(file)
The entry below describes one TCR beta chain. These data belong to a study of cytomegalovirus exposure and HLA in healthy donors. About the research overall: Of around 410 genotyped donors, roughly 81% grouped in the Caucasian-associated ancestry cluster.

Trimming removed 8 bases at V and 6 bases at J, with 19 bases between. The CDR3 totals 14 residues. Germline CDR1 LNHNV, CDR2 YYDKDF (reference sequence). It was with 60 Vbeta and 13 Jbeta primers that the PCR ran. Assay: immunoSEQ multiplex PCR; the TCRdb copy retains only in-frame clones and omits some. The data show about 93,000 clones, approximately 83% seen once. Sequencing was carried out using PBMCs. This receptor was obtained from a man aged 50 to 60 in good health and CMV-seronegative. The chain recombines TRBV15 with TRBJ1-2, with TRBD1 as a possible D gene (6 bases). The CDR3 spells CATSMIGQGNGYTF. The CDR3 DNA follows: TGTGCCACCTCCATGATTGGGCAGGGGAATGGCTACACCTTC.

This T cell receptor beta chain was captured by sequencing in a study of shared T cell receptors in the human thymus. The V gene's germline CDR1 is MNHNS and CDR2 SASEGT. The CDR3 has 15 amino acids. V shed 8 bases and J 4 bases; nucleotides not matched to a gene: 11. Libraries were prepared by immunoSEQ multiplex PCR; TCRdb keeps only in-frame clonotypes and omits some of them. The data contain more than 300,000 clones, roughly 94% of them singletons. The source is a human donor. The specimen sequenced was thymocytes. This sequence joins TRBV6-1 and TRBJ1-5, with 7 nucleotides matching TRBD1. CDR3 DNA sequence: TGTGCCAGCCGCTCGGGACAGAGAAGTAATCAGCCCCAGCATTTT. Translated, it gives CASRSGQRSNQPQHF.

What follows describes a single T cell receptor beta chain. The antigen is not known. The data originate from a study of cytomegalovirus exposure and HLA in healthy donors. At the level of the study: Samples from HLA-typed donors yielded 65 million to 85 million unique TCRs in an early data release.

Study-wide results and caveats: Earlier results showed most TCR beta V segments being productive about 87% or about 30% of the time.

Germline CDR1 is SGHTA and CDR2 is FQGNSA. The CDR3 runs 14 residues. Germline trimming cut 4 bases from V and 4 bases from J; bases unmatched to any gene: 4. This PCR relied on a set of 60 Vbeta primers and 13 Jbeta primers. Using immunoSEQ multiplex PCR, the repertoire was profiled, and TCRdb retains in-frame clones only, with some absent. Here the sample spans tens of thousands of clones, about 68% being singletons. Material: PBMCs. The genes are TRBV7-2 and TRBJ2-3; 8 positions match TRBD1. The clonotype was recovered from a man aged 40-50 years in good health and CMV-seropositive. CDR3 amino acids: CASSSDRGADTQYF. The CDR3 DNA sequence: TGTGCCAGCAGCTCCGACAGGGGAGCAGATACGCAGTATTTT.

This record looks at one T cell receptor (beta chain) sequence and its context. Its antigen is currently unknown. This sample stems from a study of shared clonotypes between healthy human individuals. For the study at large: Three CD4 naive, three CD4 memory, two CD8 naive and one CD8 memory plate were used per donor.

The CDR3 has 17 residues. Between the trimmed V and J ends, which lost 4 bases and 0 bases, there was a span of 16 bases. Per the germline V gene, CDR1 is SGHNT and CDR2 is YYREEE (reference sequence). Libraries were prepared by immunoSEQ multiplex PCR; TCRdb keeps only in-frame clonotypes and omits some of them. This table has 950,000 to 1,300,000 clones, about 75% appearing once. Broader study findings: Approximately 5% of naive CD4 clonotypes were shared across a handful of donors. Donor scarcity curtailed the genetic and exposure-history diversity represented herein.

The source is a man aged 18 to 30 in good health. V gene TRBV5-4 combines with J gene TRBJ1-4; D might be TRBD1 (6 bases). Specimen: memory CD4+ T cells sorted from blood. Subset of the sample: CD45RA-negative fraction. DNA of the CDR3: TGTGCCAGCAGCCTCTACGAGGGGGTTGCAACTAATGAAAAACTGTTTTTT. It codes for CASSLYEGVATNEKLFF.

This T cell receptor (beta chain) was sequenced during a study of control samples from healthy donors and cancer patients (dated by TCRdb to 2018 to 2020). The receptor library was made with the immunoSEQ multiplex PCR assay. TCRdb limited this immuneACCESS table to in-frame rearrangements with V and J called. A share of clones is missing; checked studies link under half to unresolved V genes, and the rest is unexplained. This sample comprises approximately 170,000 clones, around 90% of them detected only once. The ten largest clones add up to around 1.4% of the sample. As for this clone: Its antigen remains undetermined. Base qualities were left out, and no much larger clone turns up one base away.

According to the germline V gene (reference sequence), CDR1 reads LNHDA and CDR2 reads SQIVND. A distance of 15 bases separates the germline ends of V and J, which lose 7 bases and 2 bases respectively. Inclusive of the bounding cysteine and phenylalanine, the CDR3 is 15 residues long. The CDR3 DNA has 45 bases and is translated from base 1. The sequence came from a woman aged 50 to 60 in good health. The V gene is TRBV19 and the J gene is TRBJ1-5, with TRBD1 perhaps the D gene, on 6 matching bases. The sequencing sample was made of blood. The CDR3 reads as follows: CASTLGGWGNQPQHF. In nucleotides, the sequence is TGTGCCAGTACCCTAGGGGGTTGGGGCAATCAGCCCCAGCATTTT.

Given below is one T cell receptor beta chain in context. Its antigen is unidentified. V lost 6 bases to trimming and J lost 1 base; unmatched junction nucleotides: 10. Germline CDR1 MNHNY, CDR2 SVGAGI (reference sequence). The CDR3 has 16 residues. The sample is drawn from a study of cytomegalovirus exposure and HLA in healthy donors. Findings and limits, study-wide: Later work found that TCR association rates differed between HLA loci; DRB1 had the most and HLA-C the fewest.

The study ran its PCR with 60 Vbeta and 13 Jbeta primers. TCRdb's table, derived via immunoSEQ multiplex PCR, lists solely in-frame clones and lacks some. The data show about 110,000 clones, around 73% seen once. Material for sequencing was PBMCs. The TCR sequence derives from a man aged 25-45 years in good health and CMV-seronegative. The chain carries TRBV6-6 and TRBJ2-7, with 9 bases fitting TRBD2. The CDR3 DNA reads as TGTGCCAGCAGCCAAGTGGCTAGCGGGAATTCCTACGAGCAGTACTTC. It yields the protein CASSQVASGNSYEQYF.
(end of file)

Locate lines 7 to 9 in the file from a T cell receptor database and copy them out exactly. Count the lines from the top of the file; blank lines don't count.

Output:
This record looks at one T cell receptor (beta chain) sequence and its context. Its antigen is currently unknown. This sample stems from a study of shared clonotypes between healthy human individuals. For the study at large: Three CD4 naive, three CD4 memory, two CD8 naive and one CD8 memory plate were used per donor.

The CDR3 has 17 residues. Between the trimmed V and J ends, which lost 4 bases and 0 bases, there was a span of 16 bases. Per the germline V gene, CDR1 is SGHNT and CDR2 is YYREEE (reference sequence). Libraries were prepared by immunoSEQ multiplex PCR; TCRdb keeps only in-frame clonotypes and omits some of them. This table has 950,000 to 1,300,000 clones, about 75% appearing once. Broader study findings: Approximately 5% of naive CD4 clonotypes were shared across a handful of donors. Donor scarcity curtailed the genetic and exposure-history diversity represented herein.

The source is a man aged 18 to 30 in good health. V gene TRBV5-4 combines with J gene TRBJ1-4; D might be TRBD1 (6 bases). Specimen: memory CD4+ T cells sorted from blood. Subset of the sample: CD45RA-negative fraction. DNA of the CDR3: TGTGCCAGCAGCCTCTACGAGGGGGTTGCAACTAATGAAAAACTGTTTTTT. It codes for CASSLYEGVATNEKLFF.